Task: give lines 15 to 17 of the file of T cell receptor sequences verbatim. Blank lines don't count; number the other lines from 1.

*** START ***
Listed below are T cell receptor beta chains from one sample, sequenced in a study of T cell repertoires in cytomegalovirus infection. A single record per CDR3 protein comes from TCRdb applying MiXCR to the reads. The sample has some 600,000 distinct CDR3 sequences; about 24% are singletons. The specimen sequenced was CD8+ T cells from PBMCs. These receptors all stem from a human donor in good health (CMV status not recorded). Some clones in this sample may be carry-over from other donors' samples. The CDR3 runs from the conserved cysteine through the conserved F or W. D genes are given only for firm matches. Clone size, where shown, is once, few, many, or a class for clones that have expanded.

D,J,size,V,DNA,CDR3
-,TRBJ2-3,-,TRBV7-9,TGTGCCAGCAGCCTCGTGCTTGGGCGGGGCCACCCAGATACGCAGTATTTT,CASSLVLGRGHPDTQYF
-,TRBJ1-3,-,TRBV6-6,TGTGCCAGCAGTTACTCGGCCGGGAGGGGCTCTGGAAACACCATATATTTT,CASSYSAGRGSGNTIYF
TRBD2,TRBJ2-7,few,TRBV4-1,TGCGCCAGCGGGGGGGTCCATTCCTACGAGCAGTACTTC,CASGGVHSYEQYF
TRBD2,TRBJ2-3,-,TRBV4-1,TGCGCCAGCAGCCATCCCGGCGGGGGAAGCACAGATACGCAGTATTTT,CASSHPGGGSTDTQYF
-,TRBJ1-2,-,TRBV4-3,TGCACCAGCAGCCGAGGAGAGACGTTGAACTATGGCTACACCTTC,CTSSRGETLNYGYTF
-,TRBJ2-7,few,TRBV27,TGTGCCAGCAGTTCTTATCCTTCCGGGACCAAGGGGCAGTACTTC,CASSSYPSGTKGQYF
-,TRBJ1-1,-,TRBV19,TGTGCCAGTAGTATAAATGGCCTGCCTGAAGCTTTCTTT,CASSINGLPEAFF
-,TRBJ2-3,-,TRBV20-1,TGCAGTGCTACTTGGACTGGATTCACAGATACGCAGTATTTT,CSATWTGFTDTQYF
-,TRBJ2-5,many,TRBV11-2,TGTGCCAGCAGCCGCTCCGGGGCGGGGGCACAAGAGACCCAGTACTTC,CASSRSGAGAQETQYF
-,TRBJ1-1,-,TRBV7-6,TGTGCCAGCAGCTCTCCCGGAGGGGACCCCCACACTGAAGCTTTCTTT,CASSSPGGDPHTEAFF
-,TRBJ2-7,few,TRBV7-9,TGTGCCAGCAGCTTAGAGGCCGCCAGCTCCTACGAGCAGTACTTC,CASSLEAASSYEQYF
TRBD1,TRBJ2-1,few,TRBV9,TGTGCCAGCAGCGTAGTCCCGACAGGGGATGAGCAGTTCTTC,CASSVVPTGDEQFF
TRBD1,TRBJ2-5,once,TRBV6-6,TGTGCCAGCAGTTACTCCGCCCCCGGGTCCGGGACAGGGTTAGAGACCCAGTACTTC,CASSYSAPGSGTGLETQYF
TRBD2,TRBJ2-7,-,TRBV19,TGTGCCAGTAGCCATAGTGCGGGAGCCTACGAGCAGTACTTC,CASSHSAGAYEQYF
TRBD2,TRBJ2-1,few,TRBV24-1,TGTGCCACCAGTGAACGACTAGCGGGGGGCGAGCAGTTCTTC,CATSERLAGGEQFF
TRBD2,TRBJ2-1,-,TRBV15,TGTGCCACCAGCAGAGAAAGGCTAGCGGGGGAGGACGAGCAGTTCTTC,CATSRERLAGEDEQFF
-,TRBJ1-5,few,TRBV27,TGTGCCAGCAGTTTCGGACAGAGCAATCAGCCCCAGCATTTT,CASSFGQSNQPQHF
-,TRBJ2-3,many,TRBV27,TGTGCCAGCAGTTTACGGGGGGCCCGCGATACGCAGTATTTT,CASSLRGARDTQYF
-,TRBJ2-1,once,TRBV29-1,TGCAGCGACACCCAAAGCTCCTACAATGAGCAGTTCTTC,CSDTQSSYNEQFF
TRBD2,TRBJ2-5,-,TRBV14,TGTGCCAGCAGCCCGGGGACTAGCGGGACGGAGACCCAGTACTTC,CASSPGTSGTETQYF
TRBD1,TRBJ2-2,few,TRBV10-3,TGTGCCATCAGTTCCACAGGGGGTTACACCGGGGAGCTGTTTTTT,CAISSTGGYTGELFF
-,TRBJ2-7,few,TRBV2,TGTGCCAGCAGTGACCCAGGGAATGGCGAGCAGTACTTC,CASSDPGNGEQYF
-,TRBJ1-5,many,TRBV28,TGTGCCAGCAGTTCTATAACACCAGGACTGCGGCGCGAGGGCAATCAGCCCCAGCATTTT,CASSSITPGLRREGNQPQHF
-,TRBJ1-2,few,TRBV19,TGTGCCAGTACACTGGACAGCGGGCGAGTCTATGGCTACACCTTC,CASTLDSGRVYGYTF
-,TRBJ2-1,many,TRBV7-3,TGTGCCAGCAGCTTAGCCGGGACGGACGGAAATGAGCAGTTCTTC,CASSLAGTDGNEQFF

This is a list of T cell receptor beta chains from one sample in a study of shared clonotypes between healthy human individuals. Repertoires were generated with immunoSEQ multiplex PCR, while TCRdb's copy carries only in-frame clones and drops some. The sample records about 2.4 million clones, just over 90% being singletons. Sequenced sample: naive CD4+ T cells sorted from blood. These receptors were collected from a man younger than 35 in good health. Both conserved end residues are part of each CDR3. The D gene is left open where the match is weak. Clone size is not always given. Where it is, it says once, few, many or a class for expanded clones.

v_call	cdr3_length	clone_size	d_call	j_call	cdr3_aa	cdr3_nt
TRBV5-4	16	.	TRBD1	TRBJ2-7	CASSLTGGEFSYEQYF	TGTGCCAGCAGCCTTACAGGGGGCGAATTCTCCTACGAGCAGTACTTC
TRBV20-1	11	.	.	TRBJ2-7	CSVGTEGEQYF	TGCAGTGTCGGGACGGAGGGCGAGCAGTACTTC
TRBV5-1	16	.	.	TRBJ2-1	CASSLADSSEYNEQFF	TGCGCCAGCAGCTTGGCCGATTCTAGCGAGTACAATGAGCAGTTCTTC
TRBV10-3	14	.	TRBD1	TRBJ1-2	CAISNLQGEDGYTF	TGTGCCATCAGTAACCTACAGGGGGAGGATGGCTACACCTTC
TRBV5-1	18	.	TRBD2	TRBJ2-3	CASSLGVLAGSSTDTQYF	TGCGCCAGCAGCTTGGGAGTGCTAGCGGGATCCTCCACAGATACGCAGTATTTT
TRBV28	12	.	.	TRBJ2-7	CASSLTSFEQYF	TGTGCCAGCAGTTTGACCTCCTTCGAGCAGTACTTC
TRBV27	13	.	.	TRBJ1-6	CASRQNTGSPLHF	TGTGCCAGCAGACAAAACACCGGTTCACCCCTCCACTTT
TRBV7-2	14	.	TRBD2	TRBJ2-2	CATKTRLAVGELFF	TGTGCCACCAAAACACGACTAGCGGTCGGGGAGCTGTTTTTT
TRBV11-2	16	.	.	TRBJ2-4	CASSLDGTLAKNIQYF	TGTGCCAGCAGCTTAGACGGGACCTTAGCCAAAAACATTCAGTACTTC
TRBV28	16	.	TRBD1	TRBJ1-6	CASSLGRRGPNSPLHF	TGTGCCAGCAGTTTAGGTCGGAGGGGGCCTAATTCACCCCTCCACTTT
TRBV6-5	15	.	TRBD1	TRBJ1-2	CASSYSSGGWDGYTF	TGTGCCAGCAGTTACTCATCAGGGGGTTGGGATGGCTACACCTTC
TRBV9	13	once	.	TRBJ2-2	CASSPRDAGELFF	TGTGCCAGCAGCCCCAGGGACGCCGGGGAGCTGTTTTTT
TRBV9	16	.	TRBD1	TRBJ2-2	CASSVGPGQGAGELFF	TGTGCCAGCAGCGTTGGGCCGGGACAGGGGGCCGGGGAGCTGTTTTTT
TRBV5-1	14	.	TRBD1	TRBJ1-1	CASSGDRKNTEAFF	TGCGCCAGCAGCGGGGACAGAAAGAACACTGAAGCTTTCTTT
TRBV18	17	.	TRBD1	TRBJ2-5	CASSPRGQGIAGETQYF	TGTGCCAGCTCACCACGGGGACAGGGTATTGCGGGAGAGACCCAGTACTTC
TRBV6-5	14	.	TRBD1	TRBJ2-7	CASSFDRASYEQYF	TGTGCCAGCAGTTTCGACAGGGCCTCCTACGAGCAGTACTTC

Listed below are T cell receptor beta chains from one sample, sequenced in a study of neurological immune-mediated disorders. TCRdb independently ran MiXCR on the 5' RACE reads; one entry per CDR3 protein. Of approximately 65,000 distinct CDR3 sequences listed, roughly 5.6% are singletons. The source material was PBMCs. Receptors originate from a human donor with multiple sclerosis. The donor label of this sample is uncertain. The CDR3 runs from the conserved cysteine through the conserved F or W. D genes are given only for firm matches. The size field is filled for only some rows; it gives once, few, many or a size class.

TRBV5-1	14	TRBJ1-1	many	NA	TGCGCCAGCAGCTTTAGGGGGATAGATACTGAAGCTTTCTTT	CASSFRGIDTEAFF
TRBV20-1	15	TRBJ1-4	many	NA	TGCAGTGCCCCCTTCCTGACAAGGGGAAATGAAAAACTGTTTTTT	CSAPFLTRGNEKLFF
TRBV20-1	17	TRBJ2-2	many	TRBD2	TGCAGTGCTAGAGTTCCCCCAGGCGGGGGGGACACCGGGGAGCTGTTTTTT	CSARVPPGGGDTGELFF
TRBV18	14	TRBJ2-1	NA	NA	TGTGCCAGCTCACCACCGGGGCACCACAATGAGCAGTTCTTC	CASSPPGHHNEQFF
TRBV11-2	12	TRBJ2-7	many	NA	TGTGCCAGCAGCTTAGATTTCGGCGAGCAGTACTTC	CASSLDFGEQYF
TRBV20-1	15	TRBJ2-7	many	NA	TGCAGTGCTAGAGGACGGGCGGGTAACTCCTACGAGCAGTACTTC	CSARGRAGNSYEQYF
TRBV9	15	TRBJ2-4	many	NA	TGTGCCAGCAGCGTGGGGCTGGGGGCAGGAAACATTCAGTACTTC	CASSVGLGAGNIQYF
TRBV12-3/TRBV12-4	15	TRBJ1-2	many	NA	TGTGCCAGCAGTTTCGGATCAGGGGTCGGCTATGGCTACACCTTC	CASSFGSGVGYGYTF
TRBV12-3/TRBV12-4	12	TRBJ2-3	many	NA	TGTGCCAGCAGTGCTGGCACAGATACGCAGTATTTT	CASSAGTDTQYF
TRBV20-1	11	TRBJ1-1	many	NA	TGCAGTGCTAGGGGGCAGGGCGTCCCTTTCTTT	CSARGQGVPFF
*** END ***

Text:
TRBD1,TRBJ2-5,once,TRBV6-6,TGTGCCAGCAGTTACTCCGCCCCCGGGTCCGGGACAGGGTTAGAGACCCAGTACTTC,CASSYSAPGSGTGLETQYF
TRBD2,TRBJ2-7,-,TRBV19,TGTGCCAGTAGCCATAGTGCGGGAGCCTACGAGCAGTACTTC,CASSHSAGAYEQYF
TRBD2,TRBJ2-1,few,TRBV24-1,TGTGCCACCAGTGAACGACTAGCGGGGGGCGAGCAGTTCTTC,CATSERLAGGEQFF